By Tim Montgomerie
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There are two important US-related pieces of news overnight. First is that another very senior leader of al-Qeada has been killed by a drone strike. It has been one of the strengths of the Obama presidency that he has continued to take the fight to Osama bin Laden's terrorist network and is succeeding in systematically dismantling it. My hunch, however, is that this development – just like the killing of OBL himself – will not decide whether America's 44th president is re-elected. Jobs and budgetary policies will be the determining factor. That brings us to the second piece of news.
Wisconsin's Republican Governor, Scott Walker, has survived an attempt to oust him from office. Indications are that he'll be re-elected with a bigger margin than when he was first given the job of Governor at the very start of last year. Once in office Governor Walker wasted no time and immediately set about stripping public sector unions of collective bargaining rights and forcing public sector unions to make more of a contribution to the various benefits they were receiving – benefits more generous than enjoyed by average private sector taxpayers and which were bankrupting the state. Unions went crazy. Occupying the state house for weeks on end.
Walker's reforms have been hugely successful from a fiscal point of view, however. He has balanced Wisconsin's books without raising taxes and has become a conservative hero. At the same time he became a villain for Democrats and for public sector unions, in particular. America's Left launched a recall campaign to remove him from office in the hope that (a) they could force him out of office and (b) they would discourage any other legislator in any other part of the country from imitating his reforms.
Last night the unions' gambled failed. Earlier this year they won enough signatures for a recall ballot but that ballot took place yesterday and Scott Walker was beating his Democrat opponent by 54% to 45.5% with 93% of votes counted. He told an ecstatic crowd at his victory party that "we can tell Wisconsin, we tell our country, and we tell people all around the globe that voters really do want leaders who stand up and make the tough decisions."
Regrettably, Mitt Romney failed to appear in Wisconsin during the recall campaign but immediately seized on the result as a sign that Americans are willing to vote for fiscal conservatism. "Tonight's results," he said, "will echo beyond the borders of Wisconsin. Governor Walker has shown that citizens and taxpayers can fight back – and prevail – against the runaway government costs imposed by labor bosses." The victory will also produce practical advantages for Romney. Wisconsin is a Democrat-leaning electorate and it is hard to see how Obama can keep the White House without it. Scott Walker has built an exceptionally good ground operation in the state and Romney should be able to utilise this – as well as a fired-up GOP base – in November. Romney also has a new issue – in public sector unions.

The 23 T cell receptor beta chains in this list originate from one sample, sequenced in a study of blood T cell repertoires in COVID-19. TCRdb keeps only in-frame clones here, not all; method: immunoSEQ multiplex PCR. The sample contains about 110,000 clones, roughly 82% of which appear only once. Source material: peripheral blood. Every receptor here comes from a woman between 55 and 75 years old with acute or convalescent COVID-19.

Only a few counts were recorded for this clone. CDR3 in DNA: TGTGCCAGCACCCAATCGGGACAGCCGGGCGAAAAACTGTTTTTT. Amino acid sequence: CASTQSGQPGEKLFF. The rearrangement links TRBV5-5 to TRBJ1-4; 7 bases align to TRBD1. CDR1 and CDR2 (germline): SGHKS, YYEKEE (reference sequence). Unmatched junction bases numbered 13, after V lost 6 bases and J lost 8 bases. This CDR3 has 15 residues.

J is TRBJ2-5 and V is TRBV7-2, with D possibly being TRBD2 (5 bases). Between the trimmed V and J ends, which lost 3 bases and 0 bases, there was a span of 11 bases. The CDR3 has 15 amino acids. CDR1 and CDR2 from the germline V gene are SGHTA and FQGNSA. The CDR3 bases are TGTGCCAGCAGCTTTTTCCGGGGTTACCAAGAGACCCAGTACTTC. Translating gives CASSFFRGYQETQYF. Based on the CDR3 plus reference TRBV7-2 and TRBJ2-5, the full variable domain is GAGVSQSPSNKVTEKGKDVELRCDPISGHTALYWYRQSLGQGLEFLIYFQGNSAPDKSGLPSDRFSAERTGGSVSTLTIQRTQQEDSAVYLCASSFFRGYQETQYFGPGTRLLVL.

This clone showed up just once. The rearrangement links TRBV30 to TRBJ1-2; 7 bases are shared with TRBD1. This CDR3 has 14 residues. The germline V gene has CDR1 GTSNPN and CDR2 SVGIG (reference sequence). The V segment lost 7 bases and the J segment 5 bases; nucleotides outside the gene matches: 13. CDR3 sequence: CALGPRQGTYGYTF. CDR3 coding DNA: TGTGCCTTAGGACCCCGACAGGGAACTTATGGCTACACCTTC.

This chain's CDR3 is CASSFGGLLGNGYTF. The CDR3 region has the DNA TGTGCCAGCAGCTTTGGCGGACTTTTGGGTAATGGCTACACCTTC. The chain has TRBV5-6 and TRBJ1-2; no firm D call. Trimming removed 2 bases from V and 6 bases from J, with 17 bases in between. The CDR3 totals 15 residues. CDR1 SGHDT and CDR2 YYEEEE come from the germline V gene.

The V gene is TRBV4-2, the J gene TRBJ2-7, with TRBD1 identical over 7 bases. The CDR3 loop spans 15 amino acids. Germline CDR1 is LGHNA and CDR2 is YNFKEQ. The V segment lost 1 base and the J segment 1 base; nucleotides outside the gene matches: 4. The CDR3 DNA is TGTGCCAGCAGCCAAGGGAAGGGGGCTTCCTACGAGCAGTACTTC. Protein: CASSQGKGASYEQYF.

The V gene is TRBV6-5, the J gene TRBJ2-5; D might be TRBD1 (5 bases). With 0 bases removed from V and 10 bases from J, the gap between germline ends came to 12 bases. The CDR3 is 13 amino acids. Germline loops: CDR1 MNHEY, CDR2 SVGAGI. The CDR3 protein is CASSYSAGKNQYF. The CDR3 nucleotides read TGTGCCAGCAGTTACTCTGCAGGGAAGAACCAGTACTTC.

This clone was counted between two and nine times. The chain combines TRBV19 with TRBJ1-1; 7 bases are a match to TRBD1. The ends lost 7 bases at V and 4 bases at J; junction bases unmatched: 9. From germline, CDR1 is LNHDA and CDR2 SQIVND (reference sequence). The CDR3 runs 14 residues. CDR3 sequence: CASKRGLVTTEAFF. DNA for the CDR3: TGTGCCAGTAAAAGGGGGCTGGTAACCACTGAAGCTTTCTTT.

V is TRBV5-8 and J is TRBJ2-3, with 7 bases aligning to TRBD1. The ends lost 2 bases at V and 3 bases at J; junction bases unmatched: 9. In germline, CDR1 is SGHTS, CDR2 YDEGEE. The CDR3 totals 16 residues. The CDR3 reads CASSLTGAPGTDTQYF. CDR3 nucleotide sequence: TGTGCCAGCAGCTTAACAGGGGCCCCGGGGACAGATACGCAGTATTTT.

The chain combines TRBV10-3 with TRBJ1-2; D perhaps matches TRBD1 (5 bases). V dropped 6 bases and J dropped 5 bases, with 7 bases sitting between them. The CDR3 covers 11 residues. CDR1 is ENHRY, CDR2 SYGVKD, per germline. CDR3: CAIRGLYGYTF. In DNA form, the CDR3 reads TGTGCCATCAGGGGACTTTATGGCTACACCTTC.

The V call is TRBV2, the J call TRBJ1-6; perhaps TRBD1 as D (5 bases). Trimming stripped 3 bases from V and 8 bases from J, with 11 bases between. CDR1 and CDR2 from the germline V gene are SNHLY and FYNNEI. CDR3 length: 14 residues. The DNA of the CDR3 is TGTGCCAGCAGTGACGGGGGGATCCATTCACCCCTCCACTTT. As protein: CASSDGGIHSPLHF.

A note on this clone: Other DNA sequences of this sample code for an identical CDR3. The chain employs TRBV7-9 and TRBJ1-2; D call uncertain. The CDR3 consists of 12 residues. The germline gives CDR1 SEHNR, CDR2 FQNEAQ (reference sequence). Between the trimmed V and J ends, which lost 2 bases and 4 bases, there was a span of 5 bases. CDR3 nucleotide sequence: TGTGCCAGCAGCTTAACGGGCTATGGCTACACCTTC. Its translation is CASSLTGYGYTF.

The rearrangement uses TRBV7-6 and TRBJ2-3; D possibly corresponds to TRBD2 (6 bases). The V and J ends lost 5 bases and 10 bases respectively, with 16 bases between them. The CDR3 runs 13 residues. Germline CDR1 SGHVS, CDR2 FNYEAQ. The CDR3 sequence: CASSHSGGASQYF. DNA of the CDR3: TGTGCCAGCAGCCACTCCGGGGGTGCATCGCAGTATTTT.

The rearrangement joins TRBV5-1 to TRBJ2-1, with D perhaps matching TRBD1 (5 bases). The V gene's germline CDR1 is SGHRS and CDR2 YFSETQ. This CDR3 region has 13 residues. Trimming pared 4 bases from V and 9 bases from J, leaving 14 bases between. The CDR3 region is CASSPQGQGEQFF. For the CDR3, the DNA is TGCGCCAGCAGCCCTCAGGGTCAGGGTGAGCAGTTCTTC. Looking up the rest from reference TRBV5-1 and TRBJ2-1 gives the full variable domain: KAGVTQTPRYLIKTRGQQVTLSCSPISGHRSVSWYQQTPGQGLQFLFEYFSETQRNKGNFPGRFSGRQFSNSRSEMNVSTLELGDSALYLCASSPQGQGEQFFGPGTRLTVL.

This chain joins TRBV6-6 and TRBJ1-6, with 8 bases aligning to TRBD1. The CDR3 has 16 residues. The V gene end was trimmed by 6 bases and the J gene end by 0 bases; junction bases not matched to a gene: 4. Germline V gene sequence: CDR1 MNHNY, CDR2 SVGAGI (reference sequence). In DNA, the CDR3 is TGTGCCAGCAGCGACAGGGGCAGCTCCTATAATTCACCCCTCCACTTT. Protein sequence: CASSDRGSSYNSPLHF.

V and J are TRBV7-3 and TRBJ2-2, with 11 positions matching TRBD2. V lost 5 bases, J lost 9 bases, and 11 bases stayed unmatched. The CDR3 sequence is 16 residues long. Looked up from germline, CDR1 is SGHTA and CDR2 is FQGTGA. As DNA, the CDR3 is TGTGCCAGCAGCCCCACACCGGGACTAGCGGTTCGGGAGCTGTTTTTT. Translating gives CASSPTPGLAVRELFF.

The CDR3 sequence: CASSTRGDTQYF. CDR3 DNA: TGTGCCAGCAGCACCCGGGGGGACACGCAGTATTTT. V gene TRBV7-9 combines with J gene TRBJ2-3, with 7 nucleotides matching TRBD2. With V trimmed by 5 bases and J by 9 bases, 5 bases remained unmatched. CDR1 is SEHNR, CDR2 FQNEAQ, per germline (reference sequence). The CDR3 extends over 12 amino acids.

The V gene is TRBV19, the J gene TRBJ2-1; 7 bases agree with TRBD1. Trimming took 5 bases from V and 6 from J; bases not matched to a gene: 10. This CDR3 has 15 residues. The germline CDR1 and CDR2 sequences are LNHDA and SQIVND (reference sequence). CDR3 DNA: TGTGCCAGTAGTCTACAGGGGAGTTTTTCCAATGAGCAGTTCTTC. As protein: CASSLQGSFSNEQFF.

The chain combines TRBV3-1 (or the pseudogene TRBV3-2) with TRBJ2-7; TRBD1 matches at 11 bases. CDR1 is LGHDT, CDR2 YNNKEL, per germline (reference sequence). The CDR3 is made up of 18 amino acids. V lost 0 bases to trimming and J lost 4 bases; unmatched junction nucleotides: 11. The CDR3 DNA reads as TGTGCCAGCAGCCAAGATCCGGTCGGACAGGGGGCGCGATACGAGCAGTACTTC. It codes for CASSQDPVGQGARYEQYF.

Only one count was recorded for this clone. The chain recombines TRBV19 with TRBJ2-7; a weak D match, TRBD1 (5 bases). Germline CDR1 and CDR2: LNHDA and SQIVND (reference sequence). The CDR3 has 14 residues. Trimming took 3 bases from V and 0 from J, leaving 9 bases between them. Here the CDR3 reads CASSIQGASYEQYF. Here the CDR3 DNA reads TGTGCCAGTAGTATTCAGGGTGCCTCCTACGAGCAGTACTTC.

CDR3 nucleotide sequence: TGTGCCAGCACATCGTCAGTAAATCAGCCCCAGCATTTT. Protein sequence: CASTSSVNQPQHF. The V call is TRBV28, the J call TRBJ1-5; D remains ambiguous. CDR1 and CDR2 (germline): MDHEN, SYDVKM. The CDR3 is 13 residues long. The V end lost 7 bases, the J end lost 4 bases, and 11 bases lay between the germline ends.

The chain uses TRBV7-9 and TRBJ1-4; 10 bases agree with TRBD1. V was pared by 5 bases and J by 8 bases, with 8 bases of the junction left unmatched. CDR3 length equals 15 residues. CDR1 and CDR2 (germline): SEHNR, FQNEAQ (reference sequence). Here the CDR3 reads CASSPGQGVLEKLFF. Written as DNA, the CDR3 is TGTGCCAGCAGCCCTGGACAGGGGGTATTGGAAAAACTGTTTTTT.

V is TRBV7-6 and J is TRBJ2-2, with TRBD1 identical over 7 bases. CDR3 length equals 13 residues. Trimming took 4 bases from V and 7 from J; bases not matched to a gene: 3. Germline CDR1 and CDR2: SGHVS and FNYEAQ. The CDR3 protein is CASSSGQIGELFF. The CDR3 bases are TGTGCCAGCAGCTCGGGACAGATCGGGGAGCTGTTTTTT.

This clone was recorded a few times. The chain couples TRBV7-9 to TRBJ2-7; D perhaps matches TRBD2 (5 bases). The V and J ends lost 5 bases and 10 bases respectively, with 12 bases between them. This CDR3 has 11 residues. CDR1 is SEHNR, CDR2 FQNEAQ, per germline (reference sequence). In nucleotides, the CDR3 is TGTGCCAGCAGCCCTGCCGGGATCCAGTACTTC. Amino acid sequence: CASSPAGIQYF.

At The Weekly Standard Jay Cost correctly sees the battle as a battle about a union movement that has lost its founding purpose:
"The old craft and industrial unions had a stake in the private economy: the faster it grew, the more workers were needed, and the more money everybody made. However, that is not how public sector unionism works at all. In fact, the interest of the public sector unions is not in growing the private economy, but of socializing an ever-greater portion of the national wealth. And these unions have a decidedly clientelistic relationship with the Democratic party. They provide money for the campaign in exchange for special benefits after the election. In 2010, public sector unions (notably AFSCME, the AFT, and the NEA) chipped in $28 million to the Democratic effort; that's almost a third of the total money Democrats received from organized labor, and it does not count the value of their formal endorsements of Democratic candidates or their GOTV volunteers."
The same is, of course, true in Britain except more so. Our state is even bigger than America's and Labour's dependence on union money much greater than is true for Obama's Democrats.
Walker won, concludes National Review, because he represented the taxpayer "while his opponent represented the groups whose livelihoods depend on bilking the taxpayer". The other three ingredients of Walker's success were straight-talking, fast action and – typically for America – a lot of campaign funds. An awful lot.
This is one battle only. Public sector unions have successfully defended their privileges in other key US states – not least against the Republicans' reform-minded Governor of Ohio. Nonetheless Republicans have a smile on their face this morning and rightly so.